How does one redo a concrete floor in an existing garage?
My old floor was shifting and cracking all over the place due to the soil.
The floor was divided into 6 segments and at the joints gaps of 1 inch had
formed. Not only had gaps formed but some slabs were 1/2" different in
height/level - so I removed all the concrete in the garage.
Now I am unsure as to how the concrete should be laid since it is not as
simple as laying concrete slab in an open area.
If someone could give me some insight as to how concrete is poured into an
existing structure that would be great!
Advice is much appreciated.
Length: 8.5 metres
Width: 5.5 metres
Desired concrete thickness: 100mm
Is the existing subgrade acceptable?
Are you preparing that so that the "same" does not occur?
In any case, pouring concrete in a confined area presents problems.....
The same story as painting yourself into a corner.
There must be some doors....and or windows? (access)
You can use overhead screed boards on the left and right sides so that there
will be no stakes in the concrete pour.
Down the center a person can use a metal buried screed form, that represents
top of concrete and rod off of that. It remains in the concrete and acts as
a "cold" joint, or expansion / contraction line.....
I would make sure to use a "grid" of re-bar in the slab to keep the concrete
together. I have had more luck with re-bar and cracking than any concrete
wire or 6-6 10-10 mesh used.....
Also keeping the rebar at the right height is important so that it does not
get imbedded in the sub-grade.
Are you using a vapor barrier?
If so, I always make sure it is deep enough to cover with a layer of sand to
facilitate concrete pouring.....I never pour on plastic alone....
It can create problems with water and finishing.......
With concrete tools, I always jitter bug the top layer of
It helps bring up the fines for the top finish, and set some of the larger
rocks below top.
Using a float on a long pole is helpful in a confined area....
I have several mag floats for preliminary surface prep. and then steel
trowels on poles for finsih work.
In the past 4 years I have purchased a power float.....that goes on poles
It is a lifesaver......works wonderful.....can bull float the concrete as
well as finish it all from outside the slab..........
It weighs 24# and has a small gas engine......works great.
Knee skids are also beneficial for finishing concrete in confined areas....
I use metal, knee skids, and like "snow" skis.....you can move out over
concrete without leaving board marks......of course there is a time when
they are most successful as when the concrete is hard enough to use them.
some of my inside pours I have pre-set boards high enough on the walls that
a plank can span the area being poured......
You can "walk" a plank out and finsih an area without even getting in the
concrete......an aluminum "rental plank works well......or a 2x12.....or
I do this a lot for colored or stenciled concrete where the surface cannot
be walked on......
I am sure I have missed something......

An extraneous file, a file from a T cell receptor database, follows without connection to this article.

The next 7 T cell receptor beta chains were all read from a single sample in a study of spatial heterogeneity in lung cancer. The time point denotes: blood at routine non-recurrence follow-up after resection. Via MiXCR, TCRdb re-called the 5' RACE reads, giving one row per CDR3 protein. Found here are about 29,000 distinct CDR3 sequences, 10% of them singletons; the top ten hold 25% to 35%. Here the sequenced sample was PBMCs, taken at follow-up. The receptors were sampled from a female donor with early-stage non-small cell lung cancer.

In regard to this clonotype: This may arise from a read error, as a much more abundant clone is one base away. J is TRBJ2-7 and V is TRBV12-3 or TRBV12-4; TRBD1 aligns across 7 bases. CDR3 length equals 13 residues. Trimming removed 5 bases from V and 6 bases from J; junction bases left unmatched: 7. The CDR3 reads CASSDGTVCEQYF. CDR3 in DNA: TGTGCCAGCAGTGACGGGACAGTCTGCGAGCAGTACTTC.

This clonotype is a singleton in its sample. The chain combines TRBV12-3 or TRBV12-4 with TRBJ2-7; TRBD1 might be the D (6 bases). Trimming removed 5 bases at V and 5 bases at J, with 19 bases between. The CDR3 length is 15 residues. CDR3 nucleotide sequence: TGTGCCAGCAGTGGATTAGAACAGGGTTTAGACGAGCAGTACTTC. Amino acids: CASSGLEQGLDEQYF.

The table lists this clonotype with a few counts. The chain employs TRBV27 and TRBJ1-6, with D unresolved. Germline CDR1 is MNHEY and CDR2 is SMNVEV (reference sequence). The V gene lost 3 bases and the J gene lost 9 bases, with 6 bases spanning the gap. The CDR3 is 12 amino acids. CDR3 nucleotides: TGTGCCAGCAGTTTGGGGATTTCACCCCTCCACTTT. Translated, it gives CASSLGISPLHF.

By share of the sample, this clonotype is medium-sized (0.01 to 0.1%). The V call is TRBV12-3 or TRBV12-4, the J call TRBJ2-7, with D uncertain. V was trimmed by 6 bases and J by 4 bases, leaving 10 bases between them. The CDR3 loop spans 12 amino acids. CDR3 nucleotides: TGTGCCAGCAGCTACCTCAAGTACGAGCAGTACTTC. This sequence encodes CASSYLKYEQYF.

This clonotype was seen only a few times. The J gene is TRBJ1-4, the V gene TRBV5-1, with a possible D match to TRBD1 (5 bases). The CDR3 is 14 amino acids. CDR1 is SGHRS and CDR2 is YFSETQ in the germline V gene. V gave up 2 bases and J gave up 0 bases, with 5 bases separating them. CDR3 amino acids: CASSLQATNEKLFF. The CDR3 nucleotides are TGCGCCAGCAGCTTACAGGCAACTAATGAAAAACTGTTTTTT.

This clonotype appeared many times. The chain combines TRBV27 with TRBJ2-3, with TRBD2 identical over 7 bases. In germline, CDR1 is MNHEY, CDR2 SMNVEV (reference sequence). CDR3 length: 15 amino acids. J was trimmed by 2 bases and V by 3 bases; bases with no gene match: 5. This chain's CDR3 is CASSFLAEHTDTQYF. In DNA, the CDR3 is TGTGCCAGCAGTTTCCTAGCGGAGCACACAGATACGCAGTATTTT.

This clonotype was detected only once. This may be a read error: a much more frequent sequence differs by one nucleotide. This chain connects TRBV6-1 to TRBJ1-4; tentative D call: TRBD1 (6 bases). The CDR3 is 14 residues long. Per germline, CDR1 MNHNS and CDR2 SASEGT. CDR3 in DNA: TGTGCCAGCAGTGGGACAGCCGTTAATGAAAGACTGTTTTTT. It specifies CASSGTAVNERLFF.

jloomisconstruction and concrete
I was getting total "rookie" vibes base on the OP & his
reply .......... but flat work scares me, so maybe its just my fear.
I've done a little flat work & I've seen experts do it......I prefer
to watch it done. :)
The results are much better.
Plus his original post, noting 1" gaps & 1/2" differentials has me a
I'd hate for him to do all this work & have the new floor not work out
any better than the one he's replacing.
Thanks for the replies guys.
Pretty much am a total rookie, but didn't plan on doing this all myself
unless it was fairly straight forward, which it doesn't sound like it is.
Was hoping to get some info on how it is done (which I did so thank you)
so when I get quotes I can access if their method is good. I also have a
friend that does concreting but he is fairly new to it.
Yeah, it would not be good if the concrete turned as bad as before. But
most likely will be paying someone to do a proper job :)
Thanks again for the info
On Mon, 12 Oct 2009 17:14:35 +0000,
sakatumi21_at_gmail_dot email@example.com (saka) wrote:
Good. I'm relatively experienced at construction (not a pro, but I can
build) and I'd not try that slab myself. (I did a 10m x 20m
building/slab a couple of years ago, the only think I contracted out
was... The slab!)
On Tue, 13 Oct 2009 05:55:42 -0700 (PDT), RicodJour
Actually both turned out very well. I'd use the contractor again in a
minute, he did a credible job on the slab. The building turned out
very well too, better than I'd expected.
I've had to tell several friends that they can't move into my
I would bury a pressure treated 2x4 on the left and right side to act as a
screed and the form since you do not have any forms....
I cannot see exactly the situation so, I have to guess...
The metal buried screeds would work, yet ordering and getting them is
Subgrade depends on what it is and what its compaction is all about.
A person could put sand and or gravel on a lousy subgrade and end up with no
So, if the ground under the "to be poured concrete pad" is good, then a
layer of sand and or gravel is fine....I use sand since it retains concrete
moisture and facilitates in pouring....
gravel lets the moisture drain down quick.....anyway, either will work.
You are in a cover area so the sun factor will not be present.
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